Interestingly, you can already reserve the latest Galaxy smartphone from the Samsung Store despite the phones not being official just yet.
Looks may not be everything, but it’s still important to know what your potential future phone will look like. However, the information we’ve got right now doesn’t seem to be that positive if you were hoping for a change.
OnLeaks, whose renders are usually early and accurate, provided us with a potential first look at the Samsung Galaxy S23 Ultra in the above tweet back in September 2022, however it is very difficult to actually see any changes from the S22 Ultra. It looks more or less identical, even down to the lack of a proper camera module which was a design feature we bemoaned last time around.
Ice Universe, a reliable Samsung source, seems to have identified the biggest design change (above), but it’s just the fact that the screen might not be quite as curved as previously. Hardly enough to get excited about.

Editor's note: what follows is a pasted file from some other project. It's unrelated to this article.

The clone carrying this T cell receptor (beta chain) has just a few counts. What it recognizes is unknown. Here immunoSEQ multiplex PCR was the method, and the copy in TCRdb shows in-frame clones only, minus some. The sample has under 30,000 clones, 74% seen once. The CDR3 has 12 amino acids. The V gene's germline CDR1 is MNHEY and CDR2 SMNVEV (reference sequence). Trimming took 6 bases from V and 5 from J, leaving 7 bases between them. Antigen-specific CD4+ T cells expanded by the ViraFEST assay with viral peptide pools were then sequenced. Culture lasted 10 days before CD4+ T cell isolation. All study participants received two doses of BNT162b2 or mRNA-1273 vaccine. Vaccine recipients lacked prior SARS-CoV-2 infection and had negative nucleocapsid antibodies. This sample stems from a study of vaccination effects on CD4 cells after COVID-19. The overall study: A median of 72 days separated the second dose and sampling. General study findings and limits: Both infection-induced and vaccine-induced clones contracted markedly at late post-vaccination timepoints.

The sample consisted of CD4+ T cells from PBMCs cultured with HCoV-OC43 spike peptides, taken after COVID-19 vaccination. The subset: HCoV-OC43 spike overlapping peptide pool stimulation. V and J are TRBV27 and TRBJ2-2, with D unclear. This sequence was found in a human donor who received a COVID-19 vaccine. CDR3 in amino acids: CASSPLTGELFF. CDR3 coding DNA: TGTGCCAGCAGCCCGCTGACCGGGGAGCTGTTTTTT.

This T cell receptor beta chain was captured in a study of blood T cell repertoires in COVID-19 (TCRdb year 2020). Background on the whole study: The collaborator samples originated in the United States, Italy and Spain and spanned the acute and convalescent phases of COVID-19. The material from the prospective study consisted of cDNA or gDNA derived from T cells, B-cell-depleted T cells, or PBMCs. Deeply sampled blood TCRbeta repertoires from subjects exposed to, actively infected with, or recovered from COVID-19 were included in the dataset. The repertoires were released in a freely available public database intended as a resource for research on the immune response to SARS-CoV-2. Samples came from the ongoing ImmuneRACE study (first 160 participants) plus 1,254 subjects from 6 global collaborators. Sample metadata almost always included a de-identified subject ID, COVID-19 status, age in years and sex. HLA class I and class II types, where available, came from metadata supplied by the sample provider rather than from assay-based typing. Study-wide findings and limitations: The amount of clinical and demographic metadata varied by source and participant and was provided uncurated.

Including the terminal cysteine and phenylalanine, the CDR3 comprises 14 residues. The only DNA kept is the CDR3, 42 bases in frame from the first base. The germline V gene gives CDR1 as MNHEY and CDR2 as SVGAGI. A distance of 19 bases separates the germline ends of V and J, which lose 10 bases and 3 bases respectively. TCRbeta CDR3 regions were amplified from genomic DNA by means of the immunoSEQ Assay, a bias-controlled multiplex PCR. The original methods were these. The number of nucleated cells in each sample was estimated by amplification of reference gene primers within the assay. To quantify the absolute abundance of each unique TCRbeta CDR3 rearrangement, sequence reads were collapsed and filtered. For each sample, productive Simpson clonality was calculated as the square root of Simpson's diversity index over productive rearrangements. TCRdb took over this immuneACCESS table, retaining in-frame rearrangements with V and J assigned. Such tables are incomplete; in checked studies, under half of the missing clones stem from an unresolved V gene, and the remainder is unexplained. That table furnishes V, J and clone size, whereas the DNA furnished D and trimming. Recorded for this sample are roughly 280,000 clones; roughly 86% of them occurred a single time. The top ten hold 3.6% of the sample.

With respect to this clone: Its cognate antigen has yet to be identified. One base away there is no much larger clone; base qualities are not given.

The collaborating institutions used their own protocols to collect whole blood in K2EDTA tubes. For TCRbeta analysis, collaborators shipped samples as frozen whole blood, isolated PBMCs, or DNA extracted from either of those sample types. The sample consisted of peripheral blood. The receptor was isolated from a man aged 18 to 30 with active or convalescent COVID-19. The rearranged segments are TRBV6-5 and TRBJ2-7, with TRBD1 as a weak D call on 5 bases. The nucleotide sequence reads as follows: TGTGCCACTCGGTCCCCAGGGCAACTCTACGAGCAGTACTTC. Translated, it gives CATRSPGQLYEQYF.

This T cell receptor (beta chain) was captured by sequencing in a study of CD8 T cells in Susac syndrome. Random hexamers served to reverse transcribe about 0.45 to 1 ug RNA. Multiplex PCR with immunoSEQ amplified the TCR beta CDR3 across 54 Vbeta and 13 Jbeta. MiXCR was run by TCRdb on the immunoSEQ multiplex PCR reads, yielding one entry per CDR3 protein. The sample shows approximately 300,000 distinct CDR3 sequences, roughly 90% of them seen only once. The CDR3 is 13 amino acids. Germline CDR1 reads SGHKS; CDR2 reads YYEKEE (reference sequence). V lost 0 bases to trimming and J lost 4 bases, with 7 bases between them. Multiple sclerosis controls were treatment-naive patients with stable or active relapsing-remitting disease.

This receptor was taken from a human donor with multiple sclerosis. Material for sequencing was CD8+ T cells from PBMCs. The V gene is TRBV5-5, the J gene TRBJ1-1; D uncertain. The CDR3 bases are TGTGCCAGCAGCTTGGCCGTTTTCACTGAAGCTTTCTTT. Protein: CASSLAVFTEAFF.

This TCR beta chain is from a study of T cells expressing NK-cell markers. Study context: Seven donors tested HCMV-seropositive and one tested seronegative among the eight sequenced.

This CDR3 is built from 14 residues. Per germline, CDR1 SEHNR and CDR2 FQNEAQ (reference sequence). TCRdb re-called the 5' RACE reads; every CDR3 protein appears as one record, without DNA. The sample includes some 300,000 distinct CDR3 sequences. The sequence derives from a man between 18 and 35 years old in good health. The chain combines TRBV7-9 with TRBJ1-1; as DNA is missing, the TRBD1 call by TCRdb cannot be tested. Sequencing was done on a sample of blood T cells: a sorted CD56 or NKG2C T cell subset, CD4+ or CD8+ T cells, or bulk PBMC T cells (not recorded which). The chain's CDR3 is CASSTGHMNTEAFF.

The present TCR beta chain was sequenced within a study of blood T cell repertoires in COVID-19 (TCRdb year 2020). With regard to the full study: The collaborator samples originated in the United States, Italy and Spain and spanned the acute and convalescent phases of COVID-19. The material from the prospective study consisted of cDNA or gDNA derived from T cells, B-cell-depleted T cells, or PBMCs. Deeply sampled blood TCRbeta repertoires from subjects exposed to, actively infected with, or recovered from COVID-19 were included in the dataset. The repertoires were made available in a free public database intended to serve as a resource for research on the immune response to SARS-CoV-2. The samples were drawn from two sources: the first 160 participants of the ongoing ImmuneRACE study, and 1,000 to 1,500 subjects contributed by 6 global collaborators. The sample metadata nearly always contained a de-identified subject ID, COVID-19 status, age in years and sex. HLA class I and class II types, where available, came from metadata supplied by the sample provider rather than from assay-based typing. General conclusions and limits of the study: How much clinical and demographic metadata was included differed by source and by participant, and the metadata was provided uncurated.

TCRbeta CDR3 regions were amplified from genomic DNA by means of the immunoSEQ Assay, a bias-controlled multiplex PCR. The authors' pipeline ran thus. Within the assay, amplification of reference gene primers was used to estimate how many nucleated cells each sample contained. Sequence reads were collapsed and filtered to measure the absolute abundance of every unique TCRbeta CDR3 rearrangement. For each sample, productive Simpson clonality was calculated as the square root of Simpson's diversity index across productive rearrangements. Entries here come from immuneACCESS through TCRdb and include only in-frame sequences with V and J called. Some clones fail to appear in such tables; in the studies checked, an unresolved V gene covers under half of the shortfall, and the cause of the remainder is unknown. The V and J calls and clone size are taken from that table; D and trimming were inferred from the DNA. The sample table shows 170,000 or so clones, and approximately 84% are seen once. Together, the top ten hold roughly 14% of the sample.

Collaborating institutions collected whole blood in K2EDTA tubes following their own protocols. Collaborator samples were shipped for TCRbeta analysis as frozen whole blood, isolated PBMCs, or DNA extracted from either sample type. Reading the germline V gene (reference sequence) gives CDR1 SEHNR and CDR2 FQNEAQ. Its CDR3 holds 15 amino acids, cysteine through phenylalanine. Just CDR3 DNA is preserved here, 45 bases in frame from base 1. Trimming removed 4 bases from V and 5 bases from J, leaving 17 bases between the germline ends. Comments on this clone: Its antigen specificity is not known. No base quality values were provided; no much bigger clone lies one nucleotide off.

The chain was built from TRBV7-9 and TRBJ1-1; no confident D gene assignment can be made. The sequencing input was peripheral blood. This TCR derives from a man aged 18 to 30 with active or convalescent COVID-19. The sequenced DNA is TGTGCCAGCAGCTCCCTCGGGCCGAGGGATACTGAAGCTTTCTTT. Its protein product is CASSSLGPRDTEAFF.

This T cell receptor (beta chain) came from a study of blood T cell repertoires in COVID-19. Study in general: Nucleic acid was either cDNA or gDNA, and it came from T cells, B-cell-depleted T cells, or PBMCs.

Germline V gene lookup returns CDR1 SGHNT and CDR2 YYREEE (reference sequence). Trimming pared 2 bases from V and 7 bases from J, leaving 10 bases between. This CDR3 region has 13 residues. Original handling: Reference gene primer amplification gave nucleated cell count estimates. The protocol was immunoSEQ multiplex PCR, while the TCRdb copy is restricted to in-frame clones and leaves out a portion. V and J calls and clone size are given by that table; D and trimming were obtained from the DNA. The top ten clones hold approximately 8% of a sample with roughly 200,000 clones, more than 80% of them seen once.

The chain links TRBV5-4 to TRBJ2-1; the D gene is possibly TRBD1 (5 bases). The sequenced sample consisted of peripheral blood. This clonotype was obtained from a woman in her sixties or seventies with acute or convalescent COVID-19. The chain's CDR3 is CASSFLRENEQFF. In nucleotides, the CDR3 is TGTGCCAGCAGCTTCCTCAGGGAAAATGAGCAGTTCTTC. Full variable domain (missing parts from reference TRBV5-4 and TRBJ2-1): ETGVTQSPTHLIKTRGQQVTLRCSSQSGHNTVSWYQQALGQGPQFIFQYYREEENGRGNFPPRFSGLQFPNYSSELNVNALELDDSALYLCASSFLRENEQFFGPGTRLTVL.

Perhaps change is in store for the other models in the series though, with OnLeaks once again giving us a sneak preview:
As you can see, the module-less camera is apparently going to be rolled out across the range, bringing synchronicity back to the line-up that was missing in 2022. We remain to be convinced by this style, but hopefully the execution will be better this year.
While rumours suggest a similar design across the S23 range, the same can’t be said with the camera setup, with both unofficial leaks and official teasers painting an interesting picture.